The house I am in now is a two zone system with one zone serving the first floor and the second zone serving the second floor. In the summer I raise the temperature on the second floor when we do not have guests. Since heat rises I can maintain a lower temperature on the first floor without conflict. In the winter there is a problem, in that if I keep the temperature lower on the second floor, there is a constant cold draft from the second floor drifting down the open stairway to the first floor.

That was my plan all along. The house was built in 1987, so it was fairly "modern" when I bought it. I had the entire thing gutted as I stated earlier on in the thread and had everything replaced with quality top of the line products. Most of which still functions and looks new. That's quality for you. The house has closed off areas, like a den that leads to the yard. We barely ever use it and it gets cold in that room when I have the AC on. It's a waste of money to cool rooms like that, especially when we're only two people and don't have children yet. The two guest rooms and my home office don't need cooling. Well, mine does a little because of the network hardware that gets hot, but I digress. A cousin of mine built a house, a 6,500 sq foot behemoth and he had 2 or 3 units installed for each of the two floors. With doors for separation and what not. Multi climate zone and it works nicely. Thing is, that house is massive in terms of ceiling height. Heat is a non issue for him. The hallways in the home create "drafts" if you will. It's a smaller, narrower space of the house and I assume it generates pressure and you do feel a draft when you stand just at the opening of a hallway.

said by dev_null:

Also, consider the payback period. I have a house with a single AC system cooling a ca. 3000 sq ft house too, which the PO installed in 2000. Had it serviced last year and it's still blowing 49F at the coil without added freon.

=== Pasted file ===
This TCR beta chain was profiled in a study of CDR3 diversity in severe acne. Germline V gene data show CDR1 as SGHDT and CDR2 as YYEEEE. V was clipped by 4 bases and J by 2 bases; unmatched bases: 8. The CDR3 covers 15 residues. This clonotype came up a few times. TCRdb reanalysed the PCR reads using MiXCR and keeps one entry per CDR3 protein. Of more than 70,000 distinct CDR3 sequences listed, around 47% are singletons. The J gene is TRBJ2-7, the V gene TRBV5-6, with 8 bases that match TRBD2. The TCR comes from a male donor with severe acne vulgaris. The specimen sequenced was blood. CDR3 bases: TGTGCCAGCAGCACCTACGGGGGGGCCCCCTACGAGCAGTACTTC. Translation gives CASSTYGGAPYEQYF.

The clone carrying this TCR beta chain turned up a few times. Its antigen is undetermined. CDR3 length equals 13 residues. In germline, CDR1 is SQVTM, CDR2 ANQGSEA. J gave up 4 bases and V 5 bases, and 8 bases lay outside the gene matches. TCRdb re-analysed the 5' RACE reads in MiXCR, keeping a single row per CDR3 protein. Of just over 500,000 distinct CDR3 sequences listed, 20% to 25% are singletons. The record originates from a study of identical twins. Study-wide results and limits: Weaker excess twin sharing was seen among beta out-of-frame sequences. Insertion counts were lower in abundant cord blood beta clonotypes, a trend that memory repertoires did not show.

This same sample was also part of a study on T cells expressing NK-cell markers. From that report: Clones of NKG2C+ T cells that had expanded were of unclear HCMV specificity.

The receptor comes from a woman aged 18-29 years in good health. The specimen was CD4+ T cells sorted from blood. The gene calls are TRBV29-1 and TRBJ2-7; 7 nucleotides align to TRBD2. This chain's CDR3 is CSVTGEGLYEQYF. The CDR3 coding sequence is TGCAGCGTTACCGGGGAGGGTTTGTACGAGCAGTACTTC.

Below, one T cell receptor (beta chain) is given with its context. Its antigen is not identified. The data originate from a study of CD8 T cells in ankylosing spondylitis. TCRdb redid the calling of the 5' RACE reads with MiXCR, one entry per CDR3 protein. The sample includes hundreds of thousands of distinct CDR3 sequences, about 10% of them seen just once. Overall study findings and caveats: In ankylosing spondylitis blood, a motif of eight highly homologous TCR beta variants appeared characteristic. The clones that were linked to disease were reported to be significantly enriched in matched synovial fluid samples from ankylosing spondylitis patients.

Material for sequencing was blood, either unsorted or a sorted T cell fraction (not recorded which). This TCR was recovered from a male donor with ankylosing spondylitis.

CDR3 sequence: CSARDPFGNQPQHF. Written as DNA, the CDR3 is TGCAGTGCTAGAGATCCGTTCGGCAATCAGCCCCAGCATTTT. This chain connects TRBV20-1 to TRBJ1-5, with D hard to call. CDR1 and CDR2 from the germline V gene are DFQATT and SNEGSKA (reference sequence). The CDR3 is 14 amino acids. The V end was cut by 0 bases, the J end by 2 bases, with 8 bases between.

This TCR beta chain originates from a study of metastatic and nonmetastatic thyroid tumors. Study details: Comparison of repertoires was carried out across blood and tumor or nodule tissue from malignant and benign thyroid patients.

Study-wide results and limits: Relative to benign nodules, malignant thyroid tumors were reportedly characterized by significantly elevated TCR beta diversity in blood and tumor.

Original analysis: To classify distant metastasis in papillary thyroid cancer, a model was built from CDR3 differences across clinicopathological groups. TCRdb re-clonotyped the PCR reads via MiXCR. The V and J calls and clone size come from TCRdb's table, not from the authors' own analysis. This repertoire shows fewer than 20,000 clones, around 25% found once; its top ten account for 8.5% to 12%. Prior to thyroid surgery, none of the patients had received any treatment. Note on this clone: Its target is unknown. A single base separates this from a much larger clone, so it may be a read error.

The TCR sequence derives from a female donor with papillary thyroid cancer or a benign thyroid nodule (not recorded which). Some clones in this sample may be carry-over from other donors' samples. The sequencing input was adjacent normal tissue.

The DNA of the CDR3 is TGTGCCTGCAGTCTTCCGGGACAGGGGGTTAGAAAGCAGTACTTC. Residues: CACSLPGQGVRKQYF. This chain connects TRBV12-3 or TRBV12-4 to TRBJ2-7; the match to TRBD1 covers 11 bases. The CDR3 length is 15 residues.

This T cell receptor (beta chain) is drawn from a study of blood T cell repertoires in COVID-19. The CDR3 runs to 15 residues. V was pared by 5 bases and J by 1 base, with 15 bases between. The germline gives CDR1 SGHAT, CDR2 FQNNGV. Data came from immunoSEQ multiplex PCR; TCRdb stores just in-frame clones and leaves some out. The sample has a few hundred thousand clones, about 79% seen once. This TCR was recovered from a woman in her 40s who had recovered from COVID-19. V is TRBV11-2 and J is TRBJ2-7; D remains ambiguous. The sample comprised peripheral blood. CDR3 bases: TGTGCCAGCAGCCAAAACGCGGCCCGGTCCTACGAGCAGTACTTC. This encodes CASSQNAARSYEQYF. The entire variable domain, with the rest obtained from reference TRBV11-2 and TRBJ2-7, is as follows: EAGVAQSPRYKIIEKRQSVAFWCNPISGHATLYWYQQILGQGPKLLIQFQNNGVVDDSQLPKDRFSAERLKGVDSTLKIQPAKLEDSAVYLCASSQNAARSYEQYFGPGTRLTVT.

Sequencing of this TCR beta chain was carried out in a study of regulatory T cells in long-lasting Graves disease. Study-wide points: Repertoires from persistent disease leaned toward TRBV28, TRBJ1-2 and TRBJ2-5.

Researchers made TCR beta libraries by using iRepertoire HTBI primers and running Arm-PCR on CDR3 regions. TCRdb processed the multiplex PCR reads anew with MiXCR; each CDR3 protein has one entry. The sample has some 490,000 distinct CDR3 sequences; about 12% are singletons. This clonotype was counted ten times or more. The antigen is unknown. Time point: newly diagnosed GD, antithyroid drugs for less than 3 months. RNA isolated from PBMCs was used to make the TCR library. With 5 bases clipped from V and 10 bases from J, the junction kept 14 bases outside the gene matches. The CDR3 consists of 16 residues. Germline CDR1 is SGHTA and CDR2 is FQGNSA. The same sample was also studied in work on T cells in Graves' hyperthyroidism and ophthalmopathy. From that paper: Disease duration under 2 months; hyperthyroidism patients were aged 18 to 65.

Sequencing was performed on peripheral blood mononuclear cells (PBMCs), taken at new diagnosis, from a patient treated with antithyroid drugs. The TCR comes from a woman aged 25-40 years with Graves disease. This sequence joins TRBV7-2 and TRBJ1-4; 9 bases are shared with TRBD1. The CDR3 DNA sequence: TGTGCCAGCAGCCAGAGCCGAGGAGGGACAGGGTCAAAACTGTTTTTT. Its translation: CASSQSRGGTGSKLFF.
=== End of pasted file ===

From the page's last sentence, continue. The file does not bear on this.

It generally costs me about $40-50 more a month in the summer to cool the whole house as a single zone. Even if I say summer runs from May-October (6 months), it's only costing me $300 per year to run the system to cool the whole house.

Now I haven't priced AC units lately, but the last time I retrofitted one to a house, it was a split system (1st floor and 2nd floor separate), and that cost me upwards of $10k (including all the plumbing). Even if you saved 50% in electricity, it would take a whole lot of summers to pay for that. Probably more than the life expectancy of the unit.

I'm planning to use what I got until it's dead then think about replacements, but likely if the AHU is still going, probably swap out the current freon parts for whatever is around at that time, staying with a single unit.

Cheers,

PO=Post Office?

Payback period as in use time and monetary cost?

Generally I start running the AC unit from the near end of April, starting around today most years, and well into a little bit of November. From the middle of May until Halloween it's turned on almost all day. One of the pains about where I live is that it's in a perfect place for the sun to heat everything up. It's usually 100-109 here, despite weather reports. We had a record 117 one summer day a few years back, which is something you'd only see in the desert.